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— Motorcycles Review

Review: EntroSys BikeAir motorcycle A/C system

As someone who likes to have my skin wrapped around my body rather than smeared up and down the highway, I cringe every time I see a motorcyclist cruise past without suitable protective gear on. There is an (albeit still completely flawed) rationale behind this, though – leather jackets, boots, gloves and scrape-resistant pants are hot, heavy and uncomfortable. All of this leaves motorcyclists in an unfortunate predicament because when the weather is at its best, the inclination to pull on protective gear is at its lowest. The EntroSys BikeAir motorcycle A/C system is a product designed to let you enjoy the best of both worlds by providing portable cooling (and heating) for the rider. It sounds great in theory, but does it work? We ventured out under the burning Australian sun to answer that question. Read More
— Around The Home

Bedjet heats or cools your bed with a blast of air

At this time of year, those of us living in the northern reaches of the planet once again struggle with a recurring First World problem – getting into a bed that has cold sheets. People located farther south, meanwhile, are faced with the opposite situation – getting too hot in bed. The Bedjet is designed to address both problems, while also allowing users to run their furnaces or air conditioners at lower settings overnight. Read More
— Around The Home

Phase-change mug is claimed to keep coffee hot (but not TOO hot) for hours

Drinking hot beverages can be a tricky business. If you don't want them becoming tepid too quickly, you have to pour them into your mug while they're still too hot. Even then, you're left with a relatively short period in which they're "just right." The designers of the Temperfect mug, however, want to change that. They claim that their mug can keep your drink at the perfect sipping temperature for hours at a time, without using any electricity. Read More
— Environment

Solspaces project to test year-round solar heating system

Researchers at the University of Stuttgart are preparing to test a solar heating system capable of long term storage as part of "Solspaces," a three-year project that kicked off in March 2012. The heating concept uses a solar thermal system in conjunction with a sorption tank for storing heat from solar collectors throughout the warmer months that can then be released when the mercury drops. Read More
— Outdoors Review

Review: ThermaCELL Heated Insoles

ThermaCELL released its wirelessly-controlled Heated Insoles in 2012, and I've been wondering about them ever since. A local store couldn't keep the things in stock last winter, yet I've also seen more than a few user reviews stating that they just don't work. Given that I live somewhere where cold toes are a common problem for several months a year, I really wanted to know what the case was ... and I figured that lots of other people would like to know, too. I got the company to send me a pair, in order to find out. Read More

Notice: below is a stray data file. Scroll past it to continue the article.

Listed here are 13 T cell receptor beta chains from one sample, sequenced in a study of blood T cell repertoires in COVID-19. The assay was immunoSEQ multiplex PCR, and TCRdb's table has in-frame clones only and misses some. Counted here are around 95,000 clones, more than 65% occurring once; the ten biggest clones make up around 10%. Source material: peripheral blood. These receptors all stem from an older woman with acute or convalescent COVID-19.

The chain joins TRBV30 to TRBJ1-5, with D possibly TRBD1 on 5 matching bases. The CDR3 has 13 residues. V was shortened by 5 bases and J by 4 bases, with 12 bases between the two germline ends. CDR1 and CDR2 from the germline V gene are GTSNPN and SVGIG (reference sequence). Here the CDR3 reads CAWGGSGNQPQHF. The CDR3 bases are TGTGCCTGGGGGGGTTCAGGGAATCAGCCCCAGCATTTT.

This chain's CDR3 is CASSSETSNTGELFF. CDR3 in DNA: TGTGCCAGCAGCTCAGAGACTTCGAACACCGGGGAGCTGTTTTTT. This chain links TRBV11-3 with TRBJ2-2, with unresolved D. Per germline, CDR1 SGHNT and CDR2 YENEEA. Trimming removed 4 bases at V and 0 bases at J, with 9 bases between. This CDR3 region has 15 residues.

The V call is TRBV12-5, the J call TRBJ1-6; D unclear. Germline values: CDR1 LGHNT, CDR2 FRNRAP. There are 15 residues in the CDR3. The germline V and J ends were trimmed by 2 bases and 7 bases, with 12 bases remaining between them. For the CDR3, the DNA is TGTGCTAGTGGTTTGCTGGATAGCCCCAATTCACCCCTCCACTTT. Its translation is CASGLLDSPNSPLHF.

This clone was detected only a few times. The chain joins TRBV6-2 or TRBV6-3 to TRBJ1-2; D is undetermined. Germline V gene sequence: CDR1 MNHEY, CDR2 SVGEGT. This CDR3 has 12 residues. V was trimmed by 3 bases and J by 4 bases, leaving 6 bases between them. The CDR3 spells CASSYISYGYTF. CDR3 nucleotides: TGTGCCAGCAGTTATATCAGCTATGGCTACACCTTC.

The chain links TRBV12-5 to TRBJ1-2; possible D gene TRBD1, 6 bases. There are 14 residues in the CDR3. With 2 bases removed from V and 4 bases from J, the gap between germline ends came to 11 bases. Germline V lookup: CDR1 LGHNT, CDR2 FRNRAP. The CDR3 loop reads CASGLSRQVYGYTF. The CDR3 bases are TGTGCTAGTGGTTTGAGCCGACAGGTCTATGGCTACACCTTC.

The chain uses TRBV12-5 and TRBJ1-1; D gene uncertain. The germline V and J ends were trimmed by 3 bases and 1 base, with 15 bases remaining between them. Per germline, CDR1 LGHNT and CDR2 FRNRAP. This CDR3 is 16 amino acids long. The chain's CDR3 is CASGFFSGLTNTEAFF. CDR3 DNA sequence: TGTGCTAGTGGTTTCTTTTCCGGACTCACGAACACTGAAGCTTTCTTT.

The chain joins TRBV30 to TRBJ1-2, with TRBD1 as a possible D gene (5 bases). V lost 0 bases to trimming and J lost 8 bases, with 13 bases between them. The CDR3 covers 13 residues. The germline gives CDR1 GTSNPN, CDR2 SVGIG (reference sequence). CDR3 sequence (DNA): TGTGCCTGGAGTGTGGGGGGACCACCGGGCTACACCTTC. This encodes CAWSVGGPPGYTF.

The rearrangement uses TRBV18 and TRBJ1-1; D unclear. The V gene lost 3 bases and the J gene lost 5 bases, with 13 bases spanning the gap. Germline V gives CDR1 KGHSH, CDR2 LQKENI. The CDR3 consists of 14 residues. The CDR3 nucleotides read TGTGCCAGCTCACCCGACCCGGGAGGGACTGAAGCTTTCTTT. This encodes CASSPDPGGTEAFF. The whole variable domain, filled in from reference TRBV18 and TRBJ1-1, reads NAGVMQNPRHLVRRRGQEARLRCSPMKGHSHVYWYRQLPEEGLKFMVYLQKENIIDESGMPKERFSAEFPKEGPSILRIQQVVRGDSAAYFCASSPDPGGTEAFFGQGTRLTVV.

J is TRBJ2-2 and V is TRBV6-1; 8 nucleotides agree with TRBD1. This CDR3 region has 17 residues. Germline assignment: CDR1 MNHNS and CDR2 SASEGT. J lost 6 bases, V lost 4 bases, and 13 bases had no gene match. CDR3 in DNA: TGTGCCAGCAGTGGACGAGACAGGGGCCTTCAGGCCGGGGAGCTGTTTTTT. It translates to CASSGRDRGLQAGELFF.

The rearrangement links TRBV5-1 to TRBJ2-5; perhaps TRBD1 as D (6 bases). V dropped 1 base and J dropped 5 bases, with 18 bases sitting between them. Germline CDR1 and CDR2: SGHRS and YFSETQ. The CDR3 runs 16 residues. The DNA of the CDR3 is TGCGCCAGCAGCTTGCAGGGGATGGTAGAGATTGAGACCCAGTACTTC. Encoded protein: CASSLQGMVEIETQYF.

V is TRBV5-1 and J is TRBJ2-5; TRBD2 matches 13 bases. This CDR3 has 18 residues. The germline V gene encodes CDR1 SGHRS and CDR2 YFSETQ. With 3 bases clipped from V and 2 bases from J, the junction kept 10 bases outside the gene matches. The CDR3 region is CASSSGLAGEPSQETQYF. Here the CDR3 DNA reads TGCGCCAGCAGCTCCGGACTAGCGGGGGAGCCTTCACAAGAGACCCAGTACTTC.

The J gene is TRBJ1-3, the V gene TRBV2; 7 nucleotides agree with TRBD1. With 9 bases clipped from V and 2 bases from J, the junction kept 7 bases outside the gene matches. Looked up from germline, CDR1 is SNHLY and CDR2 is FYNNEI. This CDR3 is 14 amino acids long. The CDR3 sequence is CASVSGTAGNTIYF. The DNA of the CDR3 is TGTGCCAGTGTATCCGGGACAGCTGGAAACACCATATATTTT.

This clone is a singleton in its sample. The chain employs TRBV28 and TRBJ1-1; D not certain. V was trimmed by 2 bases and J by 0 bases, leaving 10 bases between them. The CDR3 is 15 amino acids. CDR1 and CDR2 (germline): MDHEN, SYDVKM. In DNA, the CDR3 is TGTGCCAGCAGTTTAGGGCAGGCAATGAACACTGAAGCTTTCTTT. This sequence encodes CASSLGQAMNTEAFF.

— Around The Home

Spruce Stove burns one long log, a bit at a time

I speak from experience when I say that it's actually fun to go into the woods, saw up fallen trees, then bring the wood home to burn over the winter. What isn't so much fun is subsequently sawing the logs into stove-length pieces. With the Spruce Stove, however, you don't have to – you just continuously feed one long log in as it burns, sort of like feeding a pencil into a pencil sharpener. Read More
— Wearable Electronics

Wristify thermoelectric bracelet makes heating and cooling personal

Most bracelets aren't likely to alter your temperature too much either way, but the Wristify isn't most bracelets. Developed by four MIT engineering students, the Wristify works on the principle that heating or cooling the skin on one part of the body can make the entire body feel warmer or colder. By creating a personal heating and cooling device, the Wristify team ultimately hopes to cut the amount of energy currently used to heat or cool entire buildings. Read More
— Automotive

McLaren's P1 gets tested under the broiler in southern US states

McLaren’s P1 has already proven itself in Arctic exercises, but more recently it was the job of California, Nevada and Arizona to gang up on the supercar as part of an extreme heat testing scenario. The P1, which McLaren is set to begin delivering in a few weeks, appears to have remained undaunted as temperatures hit record highs of 116ºF (52ºC) during test runs in its new, undisguised finish. Read More
— Electronics

Graphene gets even cooler

For a two-dimensional material, graphene is certainly punching above its weight in terms of potential applications. Already set to enable faster, stronger and foldable electronic devices, researchers claim that the single layer lattice of carbon atoms can also help keep electronic components up to 25 percent cooler, giving it the potential to significantly extend the working life of computers and other electronic devices. Read More